Don't Smoke | Teen Ink

Don't Smoke

July 3, 2009
By Jarett Kallas GOLD, Hartland, Wisconsin
Jarett Kallas GOLD, Hartland, Wisconsin
11 articles 0 photos 1 comment

In 2006, an anonymous survey was taken among American teenagers involving their daily habits. The results are discomforting to say the least. 631,000 drank, 586,000 used marijuana, almost 50,000 used inhalants, 27,000 used hallucinogens, 13,000 used cocaine, and 3,800 used heroin on an average day (Yolton, 2005). However, the most stunning statistic was that 1.2 million admitted to using cigarettes daily. Our planet is facing the largest epidemic since the plague, bigger than AIDS, illegal drugs, genocide, and bird flu combined. An epidemic is defined by the American Heritage Dictionary as Spreading widely, generally prevailing, or affecting great numbers (Smith, 2008). I would definitely say that smoking cigarettes qualifies as an epidemic. Smoking tobacco is the number one leading cause of preventable death in the world and in the United States affecting everyone young, old, and in between.

Every year 5.4 million people die of diseases caused by smoking. To put this number into perspective, the population of Wisconsin is 5.36 million. If everyone in Wisconsin suddenly died in the course of one year, it would not equal how many people die per year from smoking. About 3000 people died in the terrorist attacks of 9/11, that many people die from smoking every 5 hours. American Teens are the ones hardest hit. Tobacco advertisement appeals mostly to teenagers, spending billions trying to con teens into through throwing away their lives for profit. They use a smorgasbord of mediums from subliminal advertisement to promotional t-shirts and baseball caps. Tobacco advertising also appeals to teenager’s incessant desire to be cool and fit in by depicting so-called cool people smoking. Teens are most at risk for these methods of advertising and it shows in the statistics. In 2006, 1 in five twelfth graders smoked cigarettes daily, and 90% of all smokers in the U.S. begin before the age of 21 (Horn, 2006).

Smoking is much more dangerous when you’re young because your body is still growing and is more susceptible to damage. Studies show that someone who starts smoking aged 15 is three times more likely to die of cancer due to smoking than someone who starts in their late twenties. From the Marlboro Man to super slim models the media directed at kids depicts smoking as cool and popular.

The truth; however, is quite the opposite smoking may be popular but it is definitely not cool. All of you know that smoking kills a lot of people and causes cancer, but who cares? right? I mean, you are a healthy sixteen year old, you’re not going to get cancer or heart disease. You are invincible, that stuff is for old people. Besides, it’s only one; well one cigarette is all it takes to become addicted. As the song from the popular commercial goes, “you don’t always die from tobacco.” This is very true, while you might not die right away; smoking tobacco has a number of minor adverse side effects that will affect you in a major way. Smoking restricts your blood vessels which can prevent oxygen and nutrients from getting to the skin increasing wrinkles and causing you to appear pale and unhealthy. It also increases the risk of psoriasis, a skin disease that causes an itchy, unattractive, red rash to develop on your skin. Smoking cigarettes also often leaves the consumer with a condition called halitosis. This condition causes one to have severe, persistent bad breath. Your breath; however, wont be the only thing that smells. Cigarette smoke causes furniture, hair, clothes, and cars to have an unpleasant, stale odor that is very difficult to get rid of. Furthermore, if you plan on playing sports you can forget about it. Smoking steadily destroys your circulatory system causing rapid heartbeat, decreased circulation, and shortness of breath. Cigarettes also block the production of collagen, so common sports injuries, such as damage to tendons and ligaments, and minor cuts and bruises will heal more slowly in smokers than nonsmokers. You are also much more likely to develop illness like the flu, bronchitis, pneumonia and colds. You also run the risk of developing long term respiratory illnesses like asthma. Some teens try to smoke instead of eating as a way to lose weight so their bodies lack the nutrients they need to grow, develop, and fight off illness properly.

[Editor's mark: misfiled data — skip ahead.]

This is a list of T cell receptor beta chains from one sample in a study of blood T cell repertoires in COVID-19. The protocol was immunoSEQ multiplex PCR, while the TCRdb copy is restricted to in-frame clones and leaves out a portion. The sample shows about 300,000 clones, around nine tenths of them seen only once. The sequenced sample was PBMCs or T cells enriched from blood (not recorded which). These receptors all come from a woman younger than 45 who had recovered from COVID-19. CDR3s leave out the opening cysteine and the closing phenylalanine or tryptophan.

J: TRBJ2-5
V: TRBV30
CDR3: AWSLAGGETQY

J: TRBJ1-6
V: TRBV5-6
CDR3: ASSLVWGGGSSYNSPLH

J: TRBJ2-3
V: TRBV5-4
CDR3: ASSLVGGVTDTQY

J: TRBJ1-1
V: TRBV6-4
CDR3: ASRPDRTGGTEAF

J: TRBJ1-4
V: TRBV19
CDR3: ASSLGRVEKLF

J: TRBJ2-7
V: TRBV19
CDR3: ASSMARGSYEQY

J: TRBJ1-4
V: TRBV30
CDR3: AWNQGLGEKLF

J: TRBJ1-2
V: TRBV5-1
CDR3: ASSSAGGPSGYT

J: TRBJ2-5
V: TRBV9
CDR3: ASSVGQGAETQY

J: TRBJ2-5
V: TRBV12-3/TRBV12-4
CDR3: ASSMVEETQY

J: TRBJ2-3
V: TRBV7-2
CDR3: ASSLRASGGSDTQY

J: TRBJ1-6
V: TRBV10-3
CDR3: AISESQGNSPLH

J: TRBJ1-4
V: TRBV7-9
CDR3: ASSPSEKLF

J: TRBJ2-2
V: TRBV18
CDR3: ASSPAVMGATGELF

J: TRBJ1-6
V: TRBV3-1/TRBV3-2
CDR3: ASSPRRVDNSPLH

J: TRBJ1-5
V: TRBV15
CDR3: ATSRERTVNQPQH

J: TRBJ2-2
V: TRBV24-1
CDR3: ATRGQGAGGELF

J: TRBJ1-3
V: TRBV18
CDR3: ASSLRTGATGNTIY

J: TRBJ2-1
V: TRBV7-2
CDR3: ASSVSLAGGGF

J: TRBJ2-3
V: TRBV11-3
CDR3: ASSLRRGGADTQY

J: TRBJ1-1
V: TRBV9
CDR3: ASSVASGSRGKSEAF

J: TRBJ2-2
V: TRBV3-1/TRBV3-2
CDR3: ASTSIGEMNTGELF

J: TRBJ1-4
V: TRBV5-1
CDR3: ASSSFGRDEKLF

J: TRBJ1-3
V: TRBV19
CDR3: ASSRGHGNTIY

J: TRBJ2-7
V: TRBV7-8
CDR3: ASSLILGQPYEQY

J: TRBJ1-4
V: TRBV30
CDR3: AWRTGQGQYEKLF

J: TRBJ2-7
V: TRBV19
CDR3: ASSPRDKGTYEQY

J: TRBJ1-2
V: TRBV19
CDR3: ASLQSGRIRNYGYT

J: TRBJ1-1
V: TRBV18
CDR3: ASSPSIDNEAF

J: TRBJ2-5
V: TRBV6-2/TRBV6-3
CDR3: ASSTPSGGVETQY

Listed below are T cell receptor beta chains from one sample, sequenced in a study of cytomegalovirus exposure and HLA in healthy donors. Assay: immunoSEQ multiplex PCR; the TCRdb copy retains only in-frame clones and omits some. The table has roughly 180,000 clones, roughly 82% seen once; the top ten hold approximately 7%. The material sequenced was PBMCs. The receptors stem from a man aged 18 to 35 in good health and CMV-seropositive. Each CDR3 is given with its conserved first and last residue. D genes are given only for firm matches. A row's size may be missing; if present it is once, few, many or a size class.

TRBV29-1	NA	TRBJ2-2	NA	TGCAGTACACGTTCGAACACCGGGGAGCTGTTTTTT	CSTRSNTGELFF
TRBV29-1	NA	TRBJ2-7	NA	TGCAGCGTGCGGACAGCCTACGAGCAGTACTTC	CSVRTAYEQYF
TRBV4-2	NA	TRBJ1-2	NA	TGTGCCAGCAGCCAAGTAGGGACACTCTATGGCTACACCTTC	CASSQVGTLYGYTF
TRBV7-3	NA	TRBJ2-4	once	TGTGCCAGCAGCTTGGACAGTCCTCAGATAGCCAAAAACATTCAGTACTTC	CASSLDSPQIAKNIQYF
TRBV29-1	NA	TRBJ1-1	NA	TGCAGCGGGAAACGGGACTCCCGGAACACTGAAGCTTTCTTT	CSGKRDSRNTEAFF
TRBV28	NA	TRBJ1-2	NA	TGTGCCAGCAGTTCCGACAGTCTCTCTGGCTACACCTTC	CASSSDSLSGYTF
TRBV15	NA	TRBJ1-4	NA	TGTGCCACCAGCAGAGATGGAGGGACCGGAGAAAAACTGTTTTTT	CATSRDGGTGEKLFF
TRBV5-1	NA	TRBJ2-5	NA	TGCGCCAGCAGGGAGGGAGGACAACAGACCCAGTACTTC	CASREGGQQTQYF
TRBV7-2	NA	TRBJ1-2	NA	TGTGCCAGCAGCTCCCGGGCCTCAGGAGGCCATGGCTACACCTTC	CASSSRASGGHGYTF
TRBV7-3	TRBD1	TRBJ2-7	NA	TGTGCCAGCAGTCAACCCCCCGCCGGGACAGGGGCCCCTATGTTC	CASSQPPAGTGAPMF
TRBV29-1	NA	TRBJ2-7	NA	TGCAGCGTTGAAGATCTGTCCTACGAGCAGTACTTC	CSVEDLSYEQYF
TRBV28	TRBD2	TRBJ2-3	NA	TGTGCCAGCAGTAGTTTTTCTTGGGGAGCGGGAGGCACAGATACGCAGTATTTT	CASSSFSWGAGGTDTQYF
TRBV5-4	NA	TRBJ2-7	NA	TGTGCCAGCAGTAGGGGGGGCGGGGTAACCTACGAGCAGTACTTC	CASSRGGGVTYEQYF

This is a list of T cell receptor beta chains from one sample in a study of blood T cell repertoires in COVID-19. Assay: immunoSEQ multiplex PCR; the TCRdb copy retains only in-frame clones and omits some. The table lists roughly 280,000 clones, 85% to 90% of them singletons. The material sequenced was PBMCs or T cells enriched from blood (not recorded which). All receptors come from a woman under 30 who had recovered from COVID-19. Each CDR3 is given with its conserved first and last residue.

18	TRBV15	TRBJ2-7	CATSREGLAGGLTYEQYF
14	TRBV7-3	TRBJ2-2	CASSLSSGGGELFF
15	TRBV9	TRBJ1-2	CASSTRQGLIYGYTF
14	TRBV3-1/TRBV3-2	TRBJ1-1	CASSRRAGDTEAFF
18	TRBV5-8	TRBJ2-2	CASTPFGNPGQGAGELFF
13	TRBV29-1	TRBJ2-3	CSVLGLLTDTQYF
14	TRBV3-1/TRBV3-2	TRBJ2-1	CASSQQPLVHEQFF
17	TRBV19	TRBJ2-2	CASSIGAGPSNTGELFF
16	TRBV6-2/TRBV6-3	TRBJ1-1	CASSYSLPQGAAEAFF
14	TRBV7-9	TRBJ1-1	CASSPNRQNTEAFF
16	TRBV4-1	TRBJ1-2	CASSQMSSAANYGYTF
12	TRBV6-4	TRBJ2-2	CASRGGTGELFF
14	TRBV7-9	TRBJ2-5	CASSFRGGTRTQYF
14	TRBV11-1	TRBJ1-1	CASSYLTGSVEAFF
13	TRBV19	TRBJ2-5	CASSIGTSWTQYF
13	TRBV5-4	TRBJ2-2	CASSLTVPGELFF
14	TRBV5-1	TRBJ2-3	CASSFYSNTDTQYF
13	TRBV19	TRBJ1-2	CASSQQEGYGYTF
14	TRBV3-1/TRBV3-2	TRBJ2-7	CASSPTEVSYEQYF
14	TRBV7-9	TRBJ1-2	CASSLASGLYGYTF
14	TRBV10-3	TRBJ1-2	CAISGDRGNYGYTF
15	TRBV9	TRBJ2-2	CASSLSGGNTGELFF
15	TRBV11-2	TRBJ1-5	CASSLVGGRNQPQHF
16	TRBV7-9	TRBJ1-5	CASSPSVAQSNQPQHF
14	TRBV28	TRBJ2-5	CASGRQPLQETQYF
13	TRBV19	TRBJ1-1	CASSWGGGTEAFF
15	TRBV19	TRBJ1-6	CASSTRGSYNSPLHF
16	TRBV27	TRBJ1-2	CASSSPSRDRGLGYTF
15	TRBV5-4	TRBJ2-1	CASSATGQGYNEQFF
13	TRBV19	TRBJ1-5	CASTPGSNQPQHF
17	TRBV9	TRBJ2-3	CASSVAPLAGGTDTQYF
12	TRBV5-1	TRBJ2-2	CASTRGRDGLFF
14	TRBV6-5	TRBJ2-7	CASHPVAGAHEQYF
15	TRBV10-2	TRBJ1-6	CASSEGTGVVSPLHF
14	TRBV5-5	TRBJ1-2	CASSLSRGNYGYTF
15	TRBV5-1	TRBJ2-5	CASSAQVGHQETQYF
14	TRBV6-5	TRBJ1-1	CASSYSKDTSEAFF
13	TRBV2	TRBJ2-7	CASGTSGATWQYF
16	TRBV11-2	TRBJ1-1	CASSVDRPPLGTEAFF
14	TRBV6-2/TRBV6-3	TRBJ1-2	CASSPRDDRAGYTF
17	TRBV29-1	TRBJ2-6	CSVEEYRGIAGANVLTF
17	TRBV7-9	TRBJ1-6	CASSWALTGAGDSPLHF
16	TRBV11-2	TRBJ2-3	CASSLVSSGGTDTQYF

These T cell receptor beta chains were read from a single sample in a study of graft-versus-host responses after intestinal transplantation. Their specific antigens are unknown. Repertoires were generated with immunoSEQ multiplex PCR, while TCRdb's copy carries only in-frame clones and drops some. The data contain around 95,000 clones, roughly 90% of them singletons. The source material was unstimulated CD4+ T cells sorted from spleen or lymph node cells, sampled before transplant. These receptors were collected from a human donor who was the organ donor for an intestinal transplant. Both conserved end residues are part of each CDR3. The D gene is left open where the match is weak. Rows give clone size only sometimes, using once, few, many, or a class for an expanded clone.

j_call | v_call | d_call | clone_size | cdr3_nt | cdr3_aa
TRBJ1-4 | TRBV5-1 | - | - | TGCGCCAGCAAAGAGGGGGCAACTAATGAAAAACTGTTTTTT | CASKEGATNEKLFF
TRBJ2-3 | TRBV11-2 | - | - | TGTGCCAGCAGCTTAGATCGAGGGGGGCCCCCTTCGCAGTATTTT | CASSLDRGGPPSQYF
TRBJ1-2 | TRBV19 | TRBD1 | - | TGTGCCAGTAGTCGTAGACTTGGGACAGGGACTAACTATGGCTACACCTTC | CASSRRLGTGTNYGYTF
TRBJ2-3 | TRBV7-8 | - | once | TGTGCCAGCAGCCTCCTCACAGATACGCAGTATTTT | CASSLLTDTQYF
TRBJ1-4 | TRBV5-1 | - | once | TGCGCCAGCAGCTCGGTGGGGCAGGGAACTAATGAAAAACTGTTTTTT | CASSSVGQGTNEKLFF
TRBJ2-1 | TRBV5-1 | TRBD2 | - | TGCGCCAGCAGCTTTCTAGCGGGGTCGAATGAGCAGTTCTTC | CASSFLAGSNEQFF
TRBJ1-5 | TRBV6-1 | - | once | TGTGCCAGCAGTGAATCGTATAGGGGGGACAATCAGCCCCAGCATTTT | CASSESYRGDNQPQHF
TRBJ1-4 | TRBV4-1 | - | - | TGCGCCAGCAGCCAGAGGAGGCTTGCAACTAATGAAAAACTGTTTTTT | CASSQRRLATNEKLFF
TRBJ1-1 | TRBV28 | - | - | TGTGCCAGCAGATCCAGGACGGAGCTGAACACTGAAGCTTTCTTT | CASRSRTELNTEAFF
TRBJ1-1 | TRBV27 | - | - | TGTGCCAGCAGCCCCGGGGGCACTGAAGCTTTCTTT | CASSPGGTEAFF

Smoking does not just attack the circulatory system, it actually affects every single organ in your body. Once the nicotine, which is the active ingredient of cigarettes, enters the blood stream through the lungs it travels to the brain. Once the drugs reach the brain they cause a chemical imbalance that can cause insomnia, irritability, anxiety, depression, and has been linked to many other, more serious effects. Regular smokers make up 50% of all psychiatric outpatients, 90% of schizophrenic patients, 70% of manic-depressive patients, and 90% of alcoholics (Yolton, 2005).

These make up only a fraction of the many health problems that smoking can cause so you can see how the problems caused greatly outweigh any possible benefit that smoking cigarettes may have. The truth is that the health problems are only part of the problems cigarettes bring up. they can also create heavy financial strain on a person too. The US Substance Abuse and Mental Health Services

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This article has 1 comment.

hutchinsonj said...
on Oct. 1 2009 at 6:29 pm
I believe that smoking is bad for your health. One of your quotes was, "Every year 5.4 million people die of diseases caused by smoking." That is possibly true because smoking gives an increased risk for many health problems. You also said, "The truth is that the health problems are only part of the problems cigarettes bring up." This is also true because packs of cigarettes are expensive.